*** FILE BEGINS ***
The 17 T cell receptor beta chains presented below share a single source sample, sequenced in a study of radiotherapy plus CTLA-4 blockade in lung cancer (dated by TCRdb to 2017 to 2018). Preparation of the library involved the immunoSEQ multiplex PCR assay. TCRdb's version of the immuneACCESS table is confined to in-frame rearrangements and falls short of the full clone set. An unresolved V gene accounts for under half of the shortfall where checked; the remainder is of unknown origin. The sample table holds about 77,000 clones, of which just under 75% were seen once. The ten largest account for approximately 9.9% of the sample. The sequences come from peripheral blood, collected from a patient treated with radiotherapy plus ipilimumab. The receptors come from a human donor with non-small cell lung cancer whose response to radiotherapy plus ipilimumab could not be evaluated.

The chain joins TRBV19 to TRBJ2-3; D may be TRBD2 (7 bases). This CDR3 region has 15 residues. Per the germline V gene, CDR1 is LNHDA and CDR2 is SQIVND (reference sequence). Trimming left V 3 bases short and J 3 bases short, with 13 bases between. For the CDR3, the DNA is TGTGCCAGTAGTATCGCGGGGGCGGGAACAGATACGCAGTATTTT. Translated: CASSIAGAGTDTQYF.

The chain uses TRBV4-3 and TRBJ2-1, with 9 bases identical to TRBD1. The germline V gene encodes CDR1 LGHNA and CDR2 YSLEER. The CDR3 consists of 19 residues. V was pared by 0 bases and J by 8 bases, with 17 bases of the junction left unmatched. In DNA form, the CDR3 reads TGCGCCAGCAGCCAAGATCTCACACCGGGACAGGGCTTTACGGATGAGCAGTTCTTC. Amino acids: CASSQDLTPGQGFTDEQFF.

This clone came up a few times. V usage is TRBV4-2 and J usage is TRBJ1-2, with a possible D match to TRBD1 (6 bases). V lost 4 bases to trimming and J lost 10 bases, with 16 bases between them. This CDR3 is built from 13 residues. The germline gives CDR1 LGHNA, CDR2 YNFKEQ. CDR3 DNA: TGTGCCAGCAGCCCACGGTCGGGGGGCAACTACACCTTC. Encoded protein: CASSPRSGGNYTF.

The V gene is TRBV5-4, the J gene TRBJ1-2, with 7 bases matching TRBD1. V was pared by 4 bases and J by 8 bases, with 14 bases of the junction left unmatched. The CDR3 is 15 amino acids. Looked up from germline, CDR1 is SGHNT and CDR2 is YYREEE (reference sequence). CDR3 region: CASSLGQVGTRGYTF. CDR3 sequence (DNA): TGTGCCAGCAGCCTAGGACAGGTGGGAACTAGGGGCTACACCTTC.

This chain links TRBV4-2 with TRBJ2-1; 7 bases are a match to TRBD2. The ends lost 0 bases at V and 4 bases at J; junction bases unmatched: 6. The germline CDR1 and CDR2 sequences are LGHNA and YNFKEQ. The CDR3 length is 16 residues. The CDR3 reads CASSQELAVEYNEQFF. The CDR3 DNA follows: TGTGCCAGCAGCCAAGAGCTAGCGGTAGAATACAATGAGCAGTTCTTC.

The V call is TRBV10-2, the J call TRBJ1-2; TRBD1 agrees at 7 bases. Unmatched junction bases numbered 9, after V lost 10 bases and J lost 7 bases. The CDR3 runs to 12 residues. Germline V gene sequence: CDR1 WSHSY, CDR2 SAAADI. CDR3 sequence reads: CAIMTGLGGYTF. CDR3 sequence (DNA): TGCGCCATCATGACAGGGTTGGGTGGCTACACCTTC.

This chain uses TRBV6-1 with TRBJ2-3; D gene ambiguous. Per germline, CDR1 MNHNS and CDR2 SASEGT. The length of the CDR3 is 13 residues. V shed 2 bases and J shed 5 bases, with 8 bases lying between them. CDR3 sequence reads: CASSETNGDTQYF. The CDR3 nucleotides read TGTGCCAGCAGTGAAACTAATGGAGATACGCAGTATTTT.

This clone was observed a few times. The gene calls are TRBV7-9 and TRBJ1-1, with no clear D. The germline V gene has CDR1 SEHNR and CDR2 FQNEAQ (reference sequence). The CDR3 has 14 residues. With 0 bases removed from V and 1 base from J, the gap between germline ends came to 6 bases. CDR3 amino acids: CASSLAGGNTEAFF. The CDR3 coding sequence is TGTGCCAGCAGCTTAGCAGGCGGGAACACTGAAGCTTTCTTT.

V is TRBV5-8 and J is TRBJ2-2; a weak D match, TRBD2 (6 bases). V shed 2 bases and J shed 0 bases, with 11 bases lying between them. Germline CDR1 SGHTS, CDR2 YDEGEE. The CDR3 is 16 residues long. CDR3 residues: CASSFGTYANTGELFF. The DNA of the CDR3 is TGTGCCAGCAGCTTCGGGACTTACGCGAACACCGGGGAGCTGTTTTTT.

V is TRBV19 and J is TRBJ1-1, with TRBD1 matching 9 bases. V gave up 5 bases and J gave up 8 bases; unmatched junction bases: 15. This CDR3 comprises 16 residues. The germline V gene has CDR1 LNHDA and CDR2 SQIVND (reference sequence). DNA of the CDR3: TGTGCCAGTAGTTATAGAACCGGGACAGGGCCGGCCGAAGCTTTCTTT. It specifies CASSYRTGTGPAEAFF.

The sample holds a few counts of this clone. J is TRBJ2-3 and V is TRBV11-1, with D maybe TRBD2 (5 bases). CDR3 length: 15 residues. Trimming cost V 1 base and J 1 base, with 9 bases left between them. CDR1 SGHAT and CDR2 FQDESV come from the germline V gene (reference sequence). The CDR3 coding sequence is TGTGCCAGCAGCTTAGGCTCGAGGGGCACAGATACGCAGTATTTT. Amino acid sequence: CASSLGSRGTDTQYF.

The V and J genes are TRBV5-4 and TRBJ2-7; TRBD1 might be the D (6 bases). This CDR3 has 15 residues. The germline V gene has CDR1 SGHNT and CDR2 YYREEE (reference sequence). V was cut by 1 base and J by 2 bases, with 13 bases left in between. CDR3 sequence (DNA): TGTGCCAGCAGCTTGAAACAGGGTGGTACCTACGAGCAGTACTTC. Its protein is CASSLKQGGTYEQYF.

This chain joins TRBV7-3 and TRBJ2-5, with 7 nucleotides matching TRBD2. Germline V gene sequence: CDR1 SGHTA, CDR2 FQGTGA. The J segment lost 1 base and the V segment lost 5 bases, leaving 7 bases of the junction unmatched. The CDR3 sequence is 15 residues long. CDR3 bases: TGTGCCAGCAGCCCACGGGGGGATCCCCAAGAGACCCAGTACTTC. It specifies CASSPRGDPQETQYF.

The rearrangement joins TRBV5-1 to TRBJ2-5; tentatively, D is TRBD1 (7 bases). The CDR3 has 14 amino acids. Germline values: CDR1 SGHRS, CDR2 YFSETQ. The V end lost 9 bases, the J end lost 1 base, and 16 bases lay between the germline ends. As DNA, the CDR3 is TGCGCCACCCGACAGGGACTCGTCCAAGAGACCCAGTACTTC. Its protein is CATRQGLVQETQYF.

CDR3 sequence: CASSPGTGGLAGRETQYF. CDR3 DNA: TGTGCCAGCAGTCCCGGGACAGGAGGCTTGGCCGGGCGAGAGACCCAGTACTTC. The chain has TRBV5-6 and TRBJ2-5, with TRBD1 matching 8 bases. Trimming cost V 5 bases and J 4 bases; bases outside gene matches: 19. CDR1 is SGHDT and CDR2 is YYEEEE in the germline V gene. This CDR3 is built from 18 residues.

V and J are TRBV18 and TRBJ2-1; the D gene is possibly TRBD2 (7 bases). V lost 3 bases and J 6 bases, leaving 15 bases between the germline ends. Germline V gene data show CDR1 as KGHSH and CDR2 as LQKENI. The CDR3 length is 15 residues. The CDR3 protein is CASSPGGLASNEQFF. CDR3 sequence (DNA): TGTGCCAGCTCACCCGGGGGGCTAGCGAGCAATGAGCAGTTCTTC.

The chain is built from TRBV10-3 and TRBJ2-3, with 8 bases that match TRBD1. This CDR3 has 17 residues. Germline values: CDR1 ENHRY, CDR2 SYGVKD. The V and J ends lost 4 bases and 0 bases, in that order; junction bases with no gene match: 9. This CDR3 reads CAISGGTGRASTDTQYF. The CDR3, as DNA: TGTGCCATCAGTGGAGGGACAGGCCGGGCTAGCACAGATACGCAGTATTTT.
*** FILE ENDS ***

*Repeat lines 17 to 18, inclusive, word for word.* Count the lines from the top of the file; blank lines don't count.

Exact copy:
V and J are TRBV18 and TRBJ2-1; the D gene is possibly TRBD2 (7 bases). V lost 3 bases and J 6 bases, leaving 15 bases between the germline ends. Germline V gene data show CDR1 as KGHSH and CDR2 as LQKENI. The CDR3 length is 15 residues. The CDR3 protein is CASSPGGLASNEQFF. CDR3 sequence (DNA): TGTGCCAGCTCACCCGGGGGGCTAGCGAGCAATGAGCAGTTCTTC.

The chain is built from TRBV10-3 and TRBJ2-3, with 8 bases that match TRBD1. This CDR3 has 17 residues. Germline values: CDR1 ENHRY, CDR2 SYGVKD. The V and J ends lost 4 bases and 0 bases, in that order; junction bases with no gene match: 9. This CDR3 reads CAISGGTGRASTDTQYF. The CDR3, as DNA: TGTGCCATCAGTGGAGGGACAGGCCGGGCTAGCACAGATACGCAGTATTTT.